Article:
Justine: WHEN Do the Kids Go Back To School?

overwhelmed momI’m not sure what sort of writer you are, but I’m definitely a big chunk writer. I need time to GET into my writing world and time to STAY in my writing world (preferably without interruptions).

With the kids home this summer (they’re 11 and 10), that just isn’t happening. So I’ve pretty much written off getting any substantive work done on my MS. Fortunately, their return-to-school date is August 1st (believe me, I’m counting down the days).

Instead of writing, I have been focusing on other things that are still career-centered, but make it a bit easier for me to handle interruptions switch gears.

Mark Dawson’s Self-Publishing Formula (SPF) Course

For those of you unfamiliar, Mark Dawson is a British writer who has put together some very thorough and detailed web courses on the ins and outs of self-publishing. It’s pricey and there are limited times during the year when you can sign up, but I think it’s well worth it. In addition to the typical nuts-and-bolts of self-publishing, he gives you some good tactical and strategic advice, such as about maximizing newsletter sign-up (both from your ebooks and your website), pros and cons of going narrow or wide, and launch strategies. All of his courses are one-cost-for-life, so you’re eligible for all course updates in the future. Continue reading

Justine: Travel…Are You a Plotter or Pantser?

planeThe Eight Ladies have been talking bucket lists lately. My bucket list has only one thing in it right now – my trip to England in exactly a month (I arrive on May 7th for 10 days!). You’d think with such a big event, I’d have meticulously plotted out where I will go and what I will do each and every moment of my trip.

Surprisingly, I haven’t. In fact, Jilly, my awesome partner-in-historical-crime/tour guide/(and I hate to say it, but) chauffer have only (mostly) nailed down our accommodations today. Continue reading

Michaeline: Are NaNo writers naturally insane?

Impressionist drawing of a gay young woman in a green dress, leered at by men in costumes.

Oh, the dizzy marvelousness of NaNo’s first week! Nothing is clear, but all is gay and bright! (Via Wikimedia Commons. Jules Cheret)

Are all writers naturally insane?

Or is it more that writing causes insanity? I have a feeling it’s mutually enabling.

At any rate, if you want sane and standard advice about National Novel Writing Month, I recommend my blog post from the first week of November, 2014.

If you want commiseration or a good cynical laugh, read on.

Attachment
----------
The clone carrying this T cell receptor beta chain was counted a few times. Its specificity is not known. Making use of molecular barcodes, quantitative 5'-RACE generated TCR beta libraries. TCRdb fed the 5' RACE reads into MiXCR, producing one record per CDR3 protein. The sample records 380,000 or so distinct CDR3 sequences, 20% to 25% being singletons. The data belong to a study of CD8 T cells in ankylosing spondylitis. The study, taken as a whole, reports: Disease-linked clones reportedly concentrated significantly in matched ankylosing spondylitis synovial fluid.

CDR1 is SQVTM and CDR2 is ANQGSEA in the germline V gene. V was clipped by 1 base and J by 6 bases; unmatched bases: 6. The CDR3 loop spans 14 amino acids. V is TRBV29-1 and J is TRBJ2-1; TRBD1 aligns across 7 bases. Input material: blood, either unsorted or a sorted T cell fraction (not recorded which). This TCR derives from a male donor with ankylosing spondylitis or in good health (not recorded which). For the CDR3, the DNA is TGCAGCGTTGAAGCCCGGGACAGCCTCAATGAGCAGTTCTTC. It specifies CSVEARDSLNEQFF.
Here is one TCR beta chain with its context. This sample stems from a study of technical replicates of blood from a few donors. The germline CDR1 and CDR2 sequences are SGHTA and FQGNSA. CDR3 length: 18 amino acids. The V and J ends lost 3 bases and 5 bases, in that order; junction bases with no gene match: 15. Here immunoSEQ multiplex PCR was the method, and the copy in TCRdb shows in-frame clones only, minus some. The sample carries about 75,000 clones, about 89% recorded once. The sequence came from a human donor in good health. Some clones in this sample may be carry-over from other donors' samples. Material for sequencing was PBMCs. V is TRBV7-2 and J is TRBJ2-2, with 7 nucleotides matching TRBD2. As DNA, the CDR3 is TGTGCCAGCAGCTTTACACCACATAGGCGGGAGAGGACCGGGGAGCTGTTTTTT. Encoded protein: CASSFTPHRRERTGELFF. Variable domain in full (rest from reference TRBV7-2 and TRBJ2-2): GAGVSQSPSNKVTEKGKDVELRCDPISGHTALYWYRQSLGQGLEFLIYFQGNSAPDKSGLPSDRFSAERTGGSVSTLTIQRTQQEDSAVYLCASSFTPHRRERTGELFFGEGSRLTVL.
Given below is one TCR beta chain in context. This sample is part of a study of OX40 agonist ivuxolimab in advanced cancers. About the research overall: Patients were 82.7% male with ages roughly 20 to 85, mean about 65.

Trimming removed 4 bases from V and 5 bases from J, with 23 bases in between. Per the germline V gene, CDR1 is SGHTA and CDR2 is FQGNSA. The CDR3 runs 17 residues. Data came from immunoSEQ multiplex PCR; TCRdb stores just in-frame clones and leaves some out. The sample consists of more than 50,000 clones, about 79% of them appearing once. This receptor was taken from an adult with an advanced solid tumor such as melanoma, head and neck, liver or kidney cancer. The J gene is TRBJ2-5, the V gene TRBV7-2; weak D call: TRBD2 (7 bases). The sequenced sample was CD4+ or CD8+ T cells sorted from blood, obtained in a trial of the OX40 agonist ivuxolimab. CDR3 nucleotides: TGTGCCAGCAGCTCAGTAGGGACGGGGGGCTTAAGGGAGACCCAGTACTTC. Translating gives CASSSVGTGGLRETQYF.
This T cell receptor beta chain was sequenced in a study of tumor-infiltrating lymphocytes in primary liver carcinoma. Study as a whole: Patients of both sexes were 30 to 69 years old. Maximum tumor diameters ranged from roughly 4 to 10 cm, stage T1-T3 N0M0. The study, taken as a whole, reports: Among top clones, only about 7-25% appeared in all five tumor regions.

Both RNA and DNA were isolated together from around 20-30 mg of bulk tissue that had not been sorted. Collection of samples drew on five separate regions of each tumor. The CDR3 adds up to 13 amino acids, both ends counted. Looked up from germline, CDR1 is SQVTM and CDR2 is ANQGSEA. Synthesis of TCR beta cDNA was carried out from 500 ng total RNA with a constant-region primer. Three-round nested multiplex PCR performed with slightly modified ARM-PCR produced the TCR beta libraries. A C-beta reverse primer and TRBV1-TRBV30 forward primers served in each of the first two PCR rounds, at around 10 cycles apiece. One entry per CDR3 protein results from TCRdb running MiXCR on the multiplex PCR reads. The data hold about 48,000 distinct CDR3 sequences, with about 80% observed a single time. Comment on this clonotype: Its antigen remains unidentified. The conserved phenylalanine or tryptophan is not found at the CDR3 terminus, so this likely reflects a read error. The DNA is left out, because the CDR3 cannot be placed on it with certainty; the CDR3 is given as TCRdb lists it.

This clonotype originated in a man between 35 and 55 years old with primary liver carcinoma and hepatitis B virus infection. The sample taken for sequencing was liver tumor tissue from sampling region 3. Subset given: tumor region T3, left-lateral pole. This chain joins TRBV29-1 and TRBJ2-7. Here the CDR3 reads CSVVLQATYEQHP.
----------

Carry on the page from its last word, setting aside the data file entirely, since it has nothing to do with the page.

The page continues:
Continue reading

Michaeline: NaNo on my mind, too

Woman in a cape, looking through an oval in cardboard

Now here’s a lady with a story — noblewoman, adventuress, photographer . . . Virginia Oldoini, via Wikimedia Commons

National Novel Writing Month is coming up in just 20 more days! That crazy month-long dash to write 50,000 words is supposed to be a spontaneous exercise of joy, but the more I do it, the more I want to prepare for it. And I’m afraid that it’s a very fine line I walk between preparation and over-preparation.

NaNo welcomes rebels, but in order to rebel, there have to be rules to rebel against. You can see the rules here, but the one I’m worried about is this one:

Start from scratch. None of your own previously written prose can be included in your NaNoWriMo draft (though outlines, character sketches, and research are all fine, as are citations from other people’s works). While this is no longer a hard-and-fast rule, it is still very strongly recommended, ESPECIALLY for first timers.

To tell the truth, I’ve never done any of this before my three NaNos. I started with a protagonist and a starting incident on November 1, and that was it. This year is a little different. Continue reading

Michaeline: A Cabin Retreat

Ah, no cooking, no cleaning, just writing, writing, writing! (A summer fantasy by Michaeline Duskova.)

Ah, no cooking, no cleaning, just writing, writing, writing! (A summer fantasy by Michaeline Duskova.)

I’m visiting relatives in the US this week, and spent Monday and Tuesday nights in a darling little cottage at Worlds of Fun Village. I can’t stop thinking about what a great writing retreat it would have made!

I’m sure you’ve read anecdotes about how this writer checked into a hotel or that writer escaped to a friend’s cabin to start or finish a book. It makes good sense. Being someplace that’s Not Home makes it easier to ignore the thousands of things at home that need to be done. A writer can sit down and really concentrate on his or her writing.

What I liked about my cottage Continue reading

Michaeline: Help a Lady Out: Trip Checklist

Ueno may have changed a little bit since then . . . .

Ueno may have changed a little bit since then . . . .

In just two weeks, I’ll be on a plane heading for the great metropolis of Tokyo to meet my daughter. I’m very excited to see her after her 11-month sojourn in the wilds of America, but almost as exciting, I’ve taken a couple of extra days in Tokyo to do some research for my 2013 NaNo, A Little Affair in Greater Tokyo.

Justine and Kat have talked about their research trips on this blog – I think all of us Ladies enjoy travel, and appreciate what a shot of reality does for grounding a story. So, I’d like to offer my checklist for the trip. Take a look, and tell me how I can do it better. Continue reading